kerning.plist

File Format XML Property List

This file contains horizontal kerning pairs for the font. This file is optional. If it is not defined in the UFO, there is no horizontal kerning data.

Specification

The property list data consists of a dictionary at the top level. Keys are first member names and values are dictionaries. These dictionaries contain second member names as keys and kerning values, either integer or float, as the values.

The kerning pair members are glyph names or group names. Group names used as the first member of a kerning pair must begin with the kerning group prefix defined in the groups.plist specification. Group names used as the second member of a kerning pair must begin with the kerning group prefix defined in the groups.plist specification. Glyphs or groups in the pairs are not required to be in the font.

Kerning pairs that are not defined in kerning.plist implicitly have a value of “no kerning” or zero. Therefore any kerning pair that has a value of zero, unless it is a necessary value of an exception, should not be stored in kerning.plist.

Writing Direction

The kerning data is writing direction neutral. For text written left-to-right, the left-most glyph is the key in the top level dictionary. For text written right-to-left, the right-most glyph is the key in the top level dictionary. For example, given the pair LG, written left-to-right, the L is the key in the top dictionary and the G is the sub-dictionary. Given the pair GL, written right-to-left, the G is the key in the top dictionary and the L is the key in the sub-dictionary.

Kerning Pair Types

Kerning pairs may reference groups. This is done by using a group’s name as a member of a kerning pair. These group members allow the kerning data to represent vast amounts of kerning with relatively few pairs. A pair member that contains a group implies that all members of the group are kerned with the other member of the pair with the same value (unless an exception is defined, see below). For example, a font has this group:

name members
public.kern1.O O, D, Q

The font’s kerning contains a pair referencing this group:

Side 1 Side 2 Value
public.kern1.O A -50

This implies that the pair values for the specific glyphs combinations are as follows:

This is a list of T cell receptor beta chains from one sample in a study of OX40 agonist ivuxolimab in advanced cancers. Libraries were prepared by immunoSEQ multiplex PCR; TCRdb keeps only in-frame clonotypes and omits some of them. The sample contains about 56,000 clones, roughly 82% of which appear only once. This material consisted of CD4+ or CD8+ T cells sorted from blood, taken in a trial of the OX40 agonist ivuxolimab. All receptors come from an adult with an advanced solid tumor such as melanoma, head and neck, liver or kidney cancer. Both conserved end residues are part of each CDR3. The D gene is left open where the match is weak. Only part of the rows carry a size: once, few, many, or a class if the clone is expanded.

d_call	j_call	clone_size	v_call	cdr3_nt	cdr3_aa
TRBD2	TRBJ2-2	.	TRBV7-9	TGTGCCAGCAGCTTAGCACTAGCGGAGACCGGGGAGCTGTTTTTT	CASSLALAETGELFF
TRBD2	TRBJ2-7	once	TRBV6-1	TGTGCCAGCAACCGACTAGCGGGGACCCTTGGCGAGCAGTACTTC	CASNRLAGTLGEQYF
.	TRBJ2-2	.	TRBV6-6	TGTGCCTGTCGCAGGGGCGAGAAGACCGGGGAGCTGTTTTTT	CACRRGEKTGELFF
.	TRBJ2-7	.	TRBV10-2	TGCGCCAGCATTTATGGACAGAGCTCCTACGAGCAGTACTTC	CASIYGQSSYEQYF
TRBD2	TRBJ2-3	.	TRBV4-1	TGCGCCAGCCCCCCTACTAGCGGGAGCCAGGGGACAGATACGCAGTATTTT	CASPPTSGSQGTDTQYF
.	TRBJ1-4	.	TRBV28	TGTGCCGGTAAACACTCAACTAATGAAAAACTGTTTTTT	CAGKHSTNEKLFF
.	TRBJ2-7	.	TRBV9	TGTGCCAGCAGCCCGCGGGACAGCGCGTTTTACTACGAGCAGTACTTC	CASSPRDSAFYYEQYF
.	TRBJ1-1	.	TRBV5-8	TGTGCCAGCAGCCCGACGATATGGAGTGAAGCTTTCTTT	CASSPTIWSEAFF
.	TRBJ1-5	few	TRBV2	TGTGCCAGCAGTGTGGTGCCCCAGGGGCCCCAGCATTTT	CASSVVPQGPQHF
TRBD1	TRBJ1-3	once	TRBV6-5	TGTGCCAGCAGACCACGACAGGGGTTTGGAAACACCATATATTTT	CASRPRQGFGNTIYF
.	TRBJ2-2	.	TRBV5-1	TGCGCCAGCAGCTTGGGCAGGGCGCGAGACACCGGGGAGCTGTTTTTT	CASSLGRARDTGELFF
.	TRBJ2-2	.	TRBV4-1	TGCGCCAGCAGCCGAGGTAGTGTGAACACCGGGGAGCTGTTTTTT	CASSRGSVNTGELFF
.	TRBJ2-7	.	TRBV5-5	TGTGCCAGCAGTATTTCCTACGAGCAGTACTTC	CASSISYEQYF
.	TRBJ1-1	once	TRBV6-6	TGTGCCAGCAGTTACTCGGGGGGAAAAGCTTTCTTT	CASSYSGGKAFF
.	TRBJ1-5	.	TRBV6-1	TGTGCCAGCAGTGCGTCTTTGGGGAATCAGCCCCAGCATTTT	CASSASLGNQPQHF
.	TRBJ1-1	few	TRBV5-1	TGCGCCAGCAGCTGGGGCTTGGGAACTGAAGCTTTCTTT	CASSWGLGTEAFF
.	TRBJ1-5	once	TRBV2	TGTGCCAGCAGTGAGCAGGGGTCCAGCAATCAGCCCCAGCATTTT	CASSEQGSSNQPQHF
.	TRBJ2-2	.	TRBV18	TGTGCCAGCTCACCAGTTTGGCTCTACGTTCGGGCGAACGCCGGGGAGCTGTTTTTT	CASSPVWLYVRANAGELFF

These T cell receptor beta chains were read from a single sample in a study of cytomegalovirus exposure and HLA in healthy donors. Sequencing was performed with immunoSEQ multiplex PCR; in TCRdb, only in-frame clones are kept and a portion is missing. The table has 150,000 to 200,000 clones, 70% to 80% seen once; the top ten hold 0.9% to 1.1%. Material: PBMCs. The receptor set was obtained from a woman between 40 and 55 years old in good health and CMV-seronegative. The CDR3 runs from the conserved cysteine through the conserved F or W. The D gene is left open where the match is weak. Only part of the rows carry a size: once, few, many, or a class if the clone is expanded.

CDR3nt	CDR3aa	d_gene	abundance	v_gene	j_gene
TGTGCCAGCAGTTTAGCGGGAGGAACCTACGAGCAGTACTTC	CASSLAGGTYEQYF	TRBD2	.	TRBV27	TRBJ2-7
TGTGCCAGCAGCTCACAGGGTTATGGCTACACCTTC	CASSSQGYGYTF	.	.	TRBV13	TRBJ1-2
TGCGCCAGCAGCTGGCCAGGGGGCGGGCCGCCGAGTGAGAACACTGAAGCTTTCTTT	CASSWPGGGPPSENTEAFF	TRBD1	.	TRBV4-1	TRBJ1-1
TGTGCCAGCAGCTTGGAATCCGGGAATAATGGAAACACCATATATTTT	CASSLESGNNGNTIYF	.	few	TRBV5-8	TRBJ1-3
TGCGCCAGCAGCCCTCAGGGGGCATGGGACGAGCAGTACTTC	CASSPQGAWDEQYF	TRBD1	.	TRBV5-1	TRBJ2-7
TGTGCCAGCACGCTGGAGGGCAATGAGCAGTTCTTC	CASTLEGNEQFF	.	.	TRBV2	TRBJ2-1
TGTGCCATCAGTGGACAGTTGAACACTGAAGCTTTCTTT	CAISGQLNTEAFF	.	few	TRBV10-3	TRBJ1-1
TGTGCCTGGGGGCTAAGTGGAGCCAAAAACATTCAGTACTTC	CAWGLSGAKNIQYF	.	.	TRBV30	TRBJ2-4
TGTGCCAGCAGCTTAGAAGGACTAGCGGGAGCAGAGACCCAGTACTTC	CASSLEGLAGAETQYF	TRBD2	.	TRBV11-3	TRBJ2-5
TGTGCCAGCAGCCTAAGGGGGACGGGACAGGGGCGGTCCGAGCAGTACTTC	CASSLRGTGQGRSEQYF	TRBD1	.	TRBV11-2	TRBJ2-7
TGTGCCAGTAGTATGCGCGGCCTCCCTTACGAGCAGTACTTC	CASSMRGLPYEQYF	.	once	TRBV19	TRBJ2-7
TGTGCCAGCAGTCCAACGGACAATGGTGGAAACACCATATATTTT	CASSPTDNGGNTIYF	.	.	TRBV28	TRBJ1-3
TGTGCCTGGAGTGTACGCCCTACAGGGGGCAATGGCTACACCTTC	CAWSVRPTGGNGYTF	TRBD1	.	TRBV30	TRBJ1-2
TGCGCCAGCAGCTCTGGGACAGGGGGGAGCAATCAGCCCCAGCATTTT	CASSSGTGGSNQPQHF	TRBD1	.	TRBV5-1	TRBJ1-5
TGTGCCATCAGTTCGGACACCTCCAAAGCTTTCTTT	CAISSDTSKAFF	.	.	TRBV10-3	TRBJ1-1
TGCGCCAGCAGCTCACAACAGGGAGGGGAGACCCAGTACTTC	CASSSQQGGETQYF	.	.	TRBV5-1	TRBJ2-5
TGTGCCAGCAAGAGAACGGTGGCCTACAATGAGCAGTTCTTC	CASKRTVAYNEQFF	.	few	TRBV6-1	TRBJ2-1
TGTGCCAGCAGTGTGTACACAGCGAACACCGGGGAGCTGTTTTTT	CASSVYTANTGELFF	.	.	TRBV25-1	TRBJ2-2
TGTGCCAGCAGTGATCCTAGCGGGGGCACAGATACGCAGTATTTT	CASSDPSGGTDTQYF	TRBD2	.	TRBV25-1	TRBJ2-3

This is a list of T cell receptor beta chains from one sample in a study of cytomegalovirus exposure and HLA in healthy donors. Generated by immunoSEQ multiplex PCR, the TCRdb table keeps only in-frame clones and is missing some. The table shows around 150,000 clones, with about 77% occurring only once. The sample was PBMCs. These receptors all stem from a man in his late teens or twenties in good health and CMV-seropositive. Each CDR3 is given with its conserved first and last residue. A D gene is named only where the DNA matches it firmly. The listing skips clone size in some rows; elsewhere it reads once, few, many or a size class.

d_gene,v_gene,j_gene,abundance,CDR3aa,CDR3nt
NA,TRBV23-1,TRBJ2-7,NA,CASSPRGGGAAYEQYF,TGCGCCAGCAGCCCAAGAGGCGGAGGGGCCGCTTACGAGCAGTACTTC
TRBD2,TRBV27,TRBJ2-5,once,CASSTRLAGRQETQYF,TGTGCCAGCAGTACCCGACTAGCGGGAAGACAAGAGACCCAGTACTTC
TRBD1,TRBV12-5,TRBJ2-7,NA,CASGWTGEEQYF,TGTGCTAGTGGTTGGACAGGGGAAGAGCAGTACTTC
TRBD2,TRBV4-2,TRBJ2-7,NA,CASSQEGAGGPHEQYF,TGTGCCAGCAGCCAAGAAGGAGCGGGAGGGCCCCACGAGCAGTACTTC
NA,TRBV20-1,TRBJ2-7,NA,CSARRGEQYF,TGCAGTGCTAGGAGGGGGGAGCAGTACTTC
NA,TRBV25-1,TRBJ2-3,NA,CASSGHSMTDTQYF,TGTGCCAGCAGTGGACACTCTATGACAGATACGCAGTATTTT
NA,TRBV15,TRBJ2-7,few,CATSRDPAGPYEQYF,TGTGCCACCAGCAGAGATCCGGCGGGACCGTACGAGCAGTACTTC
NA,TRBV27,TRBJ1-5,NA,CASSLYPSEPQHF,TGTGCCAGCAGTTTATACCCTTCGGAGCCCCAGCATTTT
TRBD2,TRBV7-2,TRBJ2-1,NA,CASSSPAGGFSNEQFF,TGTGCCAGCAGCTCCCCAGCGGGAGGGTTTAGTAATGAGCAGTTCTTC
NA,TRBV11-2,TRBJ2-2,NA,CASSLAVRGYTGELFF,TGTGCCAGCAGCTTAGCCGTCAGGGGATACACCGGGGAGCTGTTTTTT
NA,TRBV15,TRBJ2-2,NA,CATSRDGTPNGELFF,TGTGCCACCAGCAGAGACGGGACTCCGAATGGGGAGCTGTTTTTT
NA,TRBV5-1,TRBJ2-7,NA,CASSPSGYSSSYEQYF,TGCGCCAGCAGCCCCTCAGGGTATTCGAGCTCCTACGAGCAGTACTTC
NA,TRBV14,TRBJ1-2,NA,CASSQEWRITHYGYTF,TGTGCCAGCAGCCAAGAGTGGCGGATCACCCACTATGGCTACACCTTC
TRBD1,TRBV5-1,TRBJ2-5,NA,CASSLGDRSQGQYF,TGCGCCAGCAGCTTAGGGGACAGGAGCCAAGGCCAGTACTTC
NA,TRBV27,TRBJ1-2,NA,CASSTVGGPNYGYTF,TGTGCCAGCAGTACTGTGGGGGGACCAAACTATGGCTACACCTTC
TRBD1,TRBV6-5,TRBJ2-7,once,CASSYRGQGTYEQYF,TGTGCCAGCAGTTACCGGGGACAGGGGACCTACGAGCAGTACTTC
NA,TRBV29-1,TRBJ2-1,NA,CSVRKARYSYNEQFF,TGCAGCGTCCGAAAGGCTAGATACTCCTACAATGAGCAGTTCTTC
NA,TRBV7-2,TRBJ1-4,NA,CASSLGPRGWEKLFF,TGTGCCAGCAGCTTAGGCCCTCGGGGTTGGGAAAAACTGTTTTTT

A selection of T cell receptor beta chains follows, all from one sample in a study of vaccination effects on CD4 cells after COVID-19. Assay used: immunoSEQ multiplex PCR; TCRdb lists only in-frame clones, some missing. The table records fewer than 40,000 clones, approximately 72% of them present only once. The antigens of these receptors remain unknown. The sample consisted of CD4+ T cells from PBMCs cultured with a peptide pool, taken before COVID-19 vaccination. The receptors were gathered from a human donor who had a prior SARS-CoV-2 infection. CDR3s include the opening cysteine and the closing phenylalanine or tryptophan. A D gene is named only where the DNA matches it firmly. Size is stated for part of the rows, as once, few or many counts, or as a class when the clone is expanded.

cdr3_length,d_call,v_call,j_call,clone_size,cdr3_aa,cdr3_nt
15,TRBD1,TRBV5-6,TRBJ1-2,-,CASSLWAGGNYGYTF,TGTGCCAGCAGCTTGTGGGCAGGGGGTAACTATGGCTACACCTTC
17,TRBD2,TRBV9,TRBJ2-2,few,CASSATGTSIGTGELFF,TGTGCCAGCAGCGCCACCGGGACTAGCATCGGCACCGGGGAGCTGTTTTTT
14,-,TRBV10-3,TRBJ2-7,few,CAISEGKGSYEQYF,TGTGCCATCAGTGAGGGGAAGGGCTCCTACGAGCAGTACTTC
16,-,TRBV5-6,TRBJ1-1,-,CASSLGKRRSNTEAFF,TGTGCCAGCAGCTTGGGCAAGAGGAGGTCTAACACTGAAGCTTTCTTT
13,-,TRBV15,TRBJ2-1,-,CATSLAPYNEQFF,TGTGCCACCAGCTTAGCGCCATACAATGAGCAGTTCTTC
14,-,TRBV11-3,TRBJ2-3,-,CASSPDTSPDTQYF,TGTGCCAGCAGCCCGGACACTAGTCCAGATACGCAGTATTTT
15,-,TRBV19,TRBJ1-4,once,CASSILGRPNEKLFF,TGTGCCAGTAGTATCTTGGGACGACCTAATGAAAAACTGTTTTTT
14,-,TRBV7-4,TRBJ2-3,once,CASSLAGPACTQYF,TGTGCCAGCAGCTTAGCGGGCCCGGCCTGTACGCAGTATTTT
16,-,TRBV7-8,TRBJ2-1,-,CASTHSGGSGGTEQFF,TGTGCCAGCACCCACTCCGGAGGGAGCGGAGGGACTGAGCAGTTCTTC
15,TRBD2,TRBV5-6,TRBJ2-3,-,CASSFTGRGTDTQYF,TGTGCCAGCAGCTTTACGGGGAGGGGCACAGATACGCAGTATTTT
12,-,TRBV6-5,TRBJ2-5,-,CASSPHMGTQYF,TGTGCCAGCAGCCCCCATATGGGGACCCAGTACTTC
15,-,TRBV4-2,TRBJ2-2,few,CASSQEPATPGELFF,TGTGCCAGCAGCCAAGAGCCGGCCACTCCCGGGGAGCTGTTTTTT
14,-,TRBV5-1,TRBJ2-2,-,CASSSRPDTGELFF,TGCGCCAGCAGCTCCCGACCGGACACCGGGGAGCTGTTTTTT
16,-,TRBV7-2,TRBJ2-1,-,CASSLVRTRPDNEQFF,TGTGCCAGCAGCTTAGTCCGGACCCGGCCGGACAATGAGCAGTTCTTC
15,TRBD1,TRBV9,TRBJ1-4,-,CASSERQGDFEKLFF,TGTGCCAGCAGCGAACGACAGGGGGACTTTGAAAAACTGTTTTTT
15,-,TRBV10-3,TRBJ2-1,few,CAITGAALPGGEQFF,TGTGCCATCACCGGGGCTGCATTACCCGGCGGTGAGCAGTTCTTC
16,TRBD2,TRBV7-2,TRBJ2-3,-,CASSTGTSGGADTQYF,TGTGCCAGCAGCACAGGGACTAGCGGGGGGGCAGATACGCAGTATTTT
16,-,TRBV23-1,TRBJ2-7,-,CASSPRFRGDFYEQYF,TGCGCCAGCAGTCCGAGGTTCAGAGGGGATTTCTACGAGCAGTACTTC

Side 1 Side 2 Value
O A -50
O A -50
D A -50

The various combinations of glyphs and groups allow for three types of kerning pairs:

  1. Group combinations: group + group. For example, public.kern1.O + public.kern2.E.
  2. Glyph and group combinations: glyph + group and group + glyph. For example, A + public.kern2.E and public.kern1.O + A.
  3. Glyph combinations: glyph + glyph. For example, A + X.

Exceptions

The kerning data may contain exceptions to group pairs. The kerning pair types are organized in three levels:

Level 1: Group combinations. Level 2: Glyph and group combinations. Level 3: Glyph combinations.

Exception pairs may occur at the second and third levels. Second level pairs may be exceptions to first level pairs. Third level pairs may be exceptions to first and second level pairs.

For example, a font has these two groups:

name members
public.kern1.O O, D, Q
public.kern2.E E, F

The font’s kerning contains a first level pair that references these two groups:

Side 1 Side 2 Value
public.kern1.O public.kern2.E -100

The font’s kerning contains a second level pair that forms an exception to the first level pair:

Side 1 Side 2 Value
public.kern1.O F -200

The font’s kerning contains a third level pair that is an exception to both the first and second level pairs:

Side 1 Side 2 Value
D F -300

This implies that the pair values for the specific glyphs combinations are as follows:

Side 1 Side 2 Value
O E -100
O F -200
D E -100
D F -300
Q E -100
Q F -200
Exception Conflict Resolution

It’s possible to create kerning contradictions with exceptions. For example, given the same public.kern1.O and public.kern2.E group as above, a font contains the following kerning pairs:

Side 1 Side 2 Value
public.kern1.O public.kern2.E -100
public.kern1.O F -200
Q public.kern2.E -250
D F -300

This implies that the pair values for the specific glyphs combinations are as follows:

Side 1 Side 2 Value
O E -100
O F -200
D E -100
D F -300
Q E -250
Q F -200 or -250

The two second level pairs, public.kern1.O + F and Q + public.kern2.E define two possible values for the pair Q + F. This is an unresolvable ambiguity.

To resolve this, glyph + group pairs are given higher priority than group + glyph pairs when these contradictions occur. In the example above, the Q + F pair value would be -250.

Kerning Value Lookup Algorithm

The task of finding a value for a particular glyph + glyph combination is relatively easy. The following algorithm demonstrates a way that it can be done for a given pair.